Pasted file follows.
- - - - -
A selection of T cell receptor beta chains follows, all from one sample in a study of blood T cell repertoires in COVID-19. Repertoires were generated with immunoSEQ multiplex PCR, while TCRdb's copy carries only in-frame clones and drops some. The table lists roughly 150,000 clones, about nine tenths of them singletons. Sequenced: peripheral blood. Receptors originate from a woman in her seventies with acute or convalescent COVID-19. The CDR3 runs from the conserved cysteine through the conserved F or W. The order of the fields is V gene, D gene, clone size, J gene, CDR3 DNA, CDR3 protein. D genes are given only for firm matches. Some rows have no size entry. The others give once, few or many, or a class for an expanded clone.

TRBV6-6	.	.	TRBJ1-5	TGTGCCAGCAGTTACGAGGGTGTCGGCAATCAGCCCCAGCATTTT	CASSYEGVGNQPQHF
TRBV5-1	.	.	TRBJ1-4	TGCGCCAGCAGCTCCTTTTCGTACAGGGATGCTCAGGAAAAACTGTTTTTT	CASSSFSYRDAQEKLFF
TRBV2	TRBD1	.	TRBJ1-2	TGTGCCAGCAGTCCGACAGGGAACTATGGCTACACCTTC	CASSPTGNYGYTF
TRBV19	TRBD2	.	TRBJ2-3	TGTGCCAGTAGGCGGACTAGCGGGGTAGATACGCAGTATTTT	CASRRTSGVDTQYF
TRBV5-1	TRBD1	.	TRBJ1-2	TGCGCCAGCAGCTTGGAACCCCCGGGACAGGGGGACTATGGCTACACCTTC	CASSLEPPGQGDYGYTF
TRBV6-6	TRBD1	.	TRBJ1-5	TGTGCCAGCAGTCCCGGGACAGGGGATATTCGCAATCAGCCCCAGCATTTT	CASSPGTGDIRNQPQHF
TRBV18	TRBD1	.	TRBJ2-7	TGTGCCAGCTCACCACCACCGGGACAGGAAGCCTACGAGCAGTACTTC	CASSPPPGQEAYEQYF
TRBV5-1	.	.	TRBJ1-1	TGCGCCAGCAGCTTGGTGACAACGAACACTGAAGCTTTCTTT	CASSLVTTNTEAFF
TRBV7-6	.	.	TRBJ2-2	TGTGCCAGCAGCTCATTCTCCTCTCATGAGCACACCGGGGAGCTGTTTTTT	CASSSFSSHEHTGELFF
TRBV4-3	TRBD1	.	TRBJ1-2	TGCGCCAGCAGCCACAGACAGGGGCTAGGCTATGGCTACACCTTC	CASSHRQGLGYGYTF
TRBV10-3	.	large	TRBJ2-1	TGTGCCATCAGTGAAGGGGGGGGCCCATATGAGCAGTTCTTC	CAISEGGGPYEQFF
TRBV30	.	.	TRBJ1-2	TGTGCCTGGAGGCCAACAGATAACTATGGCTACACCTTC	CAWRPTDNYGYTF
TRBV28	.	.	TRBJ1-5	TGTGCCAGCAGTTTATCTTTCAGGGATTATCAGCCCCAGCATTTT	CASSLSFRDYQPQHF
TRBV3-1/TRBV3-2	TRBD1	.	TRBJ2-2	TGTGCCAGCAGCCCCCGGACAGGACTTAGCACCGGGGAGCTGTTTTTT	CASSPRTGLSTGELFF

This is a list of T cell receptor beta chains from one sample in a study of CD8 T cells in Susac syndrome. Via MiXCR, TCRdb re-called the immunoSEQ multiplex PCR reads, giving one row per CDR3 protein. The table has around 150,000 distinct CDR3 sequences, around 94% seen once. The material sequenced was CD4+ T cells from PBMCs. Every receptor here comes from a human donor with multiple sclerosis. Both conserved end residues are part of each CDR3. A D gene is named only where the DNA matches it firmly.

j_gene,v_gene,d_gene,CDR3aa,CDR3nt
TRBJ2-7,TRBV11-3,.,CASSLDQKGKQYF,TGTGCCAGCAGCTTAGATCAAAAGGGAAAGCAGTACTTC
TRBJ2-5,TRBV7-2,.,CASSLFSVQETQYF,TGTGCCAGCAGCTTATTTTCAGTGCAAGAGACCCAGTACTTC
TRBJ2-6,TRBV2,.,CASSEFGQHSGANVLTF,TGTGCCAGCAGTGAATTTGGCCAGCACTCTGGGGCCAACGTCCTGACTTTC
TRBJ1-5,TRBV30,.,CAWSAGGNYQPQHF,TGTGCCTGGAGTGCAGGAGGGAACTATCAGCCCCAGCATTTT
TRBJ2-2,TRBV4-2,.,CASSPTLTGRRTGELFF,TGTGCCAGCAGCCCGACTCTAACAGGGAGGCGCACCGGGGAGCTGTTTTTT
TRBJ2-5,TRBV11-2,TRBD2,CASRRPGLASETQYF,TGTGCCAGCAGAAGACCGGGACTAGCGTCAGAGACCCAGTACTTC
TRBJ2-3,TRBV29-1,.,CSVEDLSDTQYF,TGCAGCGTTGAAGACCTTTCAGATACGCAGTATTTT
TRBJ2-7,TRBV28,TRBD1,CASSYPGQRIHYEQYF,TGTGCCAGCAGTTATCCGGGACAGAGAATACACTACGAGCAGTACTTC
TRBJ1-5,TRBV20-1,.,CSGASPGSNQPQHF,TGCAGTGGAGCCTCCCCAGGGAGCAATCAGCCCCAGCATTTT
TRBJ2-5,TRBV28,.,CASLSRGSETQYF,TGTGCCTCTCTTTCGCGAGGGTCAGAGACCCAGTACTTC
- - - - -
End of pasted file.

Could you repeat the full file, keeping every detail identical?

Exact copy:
A selection of T cell receptor beta chains follows, all from one sample in a study of blood T cell repertoires in COVID-19. Repertoires were generated with immunoSEQ multiplex PCR, while TCRdb's copy carries only in-frame clones and drops some. The table lists roughly 150,000 clones, about nine tenths of them singletons. Sequenced: peripheral blood. Receptors originate from a woman in her seventies with acute or convalescent COVID-19. The CDR3 runs from the conserved cysteine through the conserved F or W. The order of the fields is V gene, D gene, clone size, J gene, CDR3 DNA, CDR3 protein. D genes are given only for firm matches. Some rows have no size entry. The others give once, few or many, or a class for an expanded clone.

TRBV6-6	.	.	TRBJ1-5	TGTGCCAGCAGTTACGAGGGTGTCGGCAATCAGCCCCAGCATTTT	CASSYEGVGNQPQHF
TRBV5-1	.	.	TRBJ1-4	TGCGCCAGCAGCTCCTTTTCGTACAGGGATGCTCAGGAAAAACTGTTTTTT	CASSSFSYRDAQEKLFF
TRBV2	TRBD1	.	TRBJ1-2	TGTGCCAGCAGTCCGACAGGGAACTATGGCTACACCTTC	CASSPTGNYGYTF
TRBV19	TRBD2	.	TRBJ2-3	TGTGCCAGTAGGCGGACTAGCGGGGTAGATACGCAGTATTTT	CASRRTSGVDTQYF
TRBV5-1	TRBD1	.	TRBJ1-2	TGCGCCAGCAGCTTGGAACCCCCGGGACAGGGGGACTATGGCTACACCTTC	CASSLEPPGQGDYGYTF
TRBV6-6	TRBD1	.	TRBJ1-5	TGTGCCAGCAGTCCCGGGACAGGGGATATTCGCAATCAGCCCCAGCATTTT	CASSPGTGDIRNQPQHF
TRBV18	TRBD1	.	TRBJ2-7	TGTGCCAGCTCACCACCACCGGGACAGGAAGCCTACGAGCAGTACTTC	CASSPPPGQEAYEQYF
TRBV5-1	.	.	TRBJ1-1	TGCGCCAGCAGCTTGGTGACAACGAACACTGAAGCTTTCTTT	CASSLVTTNTEAFF
TRBV7-6	.	.	TRBJ2-2	TGTGCCAGCAGCTCATTCTCCTCTCATGAGCACACCGGGGAGCTGTTTTTT	CASSSFSSHEHTGELFF
TRBV4-3	TRBD1	.	TRBJ1-2	TGCGCCAGCAGCCACAGACAGGGGCTAGGCTATGGCTACACCTTC	CASSHRQGLGYGYTF
TRBV10-3	.	large	TRBJ2-1	TGTGCCATCAGTGAAGGGGGGGGCCCATATGAGCAGTTCTTC	CAISEGGGPYEQFF
TRBV30	.	.	TRBJ1-2	TGTGCCTGGAGGCCAACAGATAACTATGGCTACACCTTC	CAWRPTDNYGYTF
TRBV28	.	.	TRBJ1-5	TGTGCCAGCAGTTTATCTTTCAGGGATTATCAGCCCCAGCATTTT	CASSLSFRDYQPQHF
TRBV3-1/TRBV3-2	TRBD1	.	TRBJ2-2	TGTGCCAGCAGCCCCCGGACAGGACTTAGCACCGGGGAGCTGTTTTTT	CASSPRTGLSTGELFF

This is a list of T cell receptor beta chains from one sample in a study of CD8 T cells in Susac syndrome. Via MiXCR, TCRdb re-called the immunoSEQ multiplex PCR reads, giving one row per CDR3 protein. The table has around 150,000 distinct CDR3 sequences, around 94% seen once. The material sequenced was CD4+ T cells from PBMCs. Every receptor here comes from a human donor with multiple sclerosis. Both conserved end residues are part of each CDR3. A D gene is named only where the DNA matches it firmly.

j_gene,v_gene,d_gene,CDR3aa,CDR3nt
TRBJ2-7,TRBV11-3,.,CASSLDQKGKQYF,TGTGCCAGCAGCTTAGATCAAAAGGGAAAGCAGTACTTC
TRBJ2-5,TRBV7-2,.,CASSLFSVQETQYF,TGTGCCAGCAGCTTATTTTCAGTGCAAGAGACCCAGTACTTC
TRBJ2-6,TRBV2,.,CASSEFGQHSGANVLTF,TGTGCCAGCAGTGAATTTGGCCAGCACTCTGGGGCCAACGTCCTGACTTTC
TRBJ1-5,TRBV30,.,CAWSAGGNYQPQHF,TGTGCCTGGAGTGCAGGAGGGAACTATCAGCCCCAGCATTTT
TRBJ2-2,TRBV4-2,.,CASSPTLTGRRTGELFF,TGTGCCAGCAGCCCGACTCTAACAGGGAGGCGCACCGGGGAGCTGTTTTTT
TRBJ2-5,TRBV11-2,TRBD2,CASRRPGLASETQYF,TGTGCCAGCAGAAGACCGGGACTAGCGTCAGAGACCCAGTACTTC
TRBJ2-3,TRBV29-1,.,CSVEDLSDTQYF,TGCAGCGTTGAAGACCTTTCAGATACGCAGTATTTT
TRBJ2-7,TRBV28,TRBD1,CASSYPGQRIHYEQYF,TGTGCCAGCAGTTATCCGGGACAGAGAATACACTACGAGCAGTACTTC
TRBJ1-5,TRBV20-1,.,CSGASPGSNQPQHF,TGCAGTGGAGCCTCCCCAGGGAGCAATCAGCCCCAGCATTTT
TRBJ2-5,TRBV28,.,CASLSRGSETQYF,TGTGCCTCTCTTTCGCGAGGGTCAGAGACCCAGTACTTC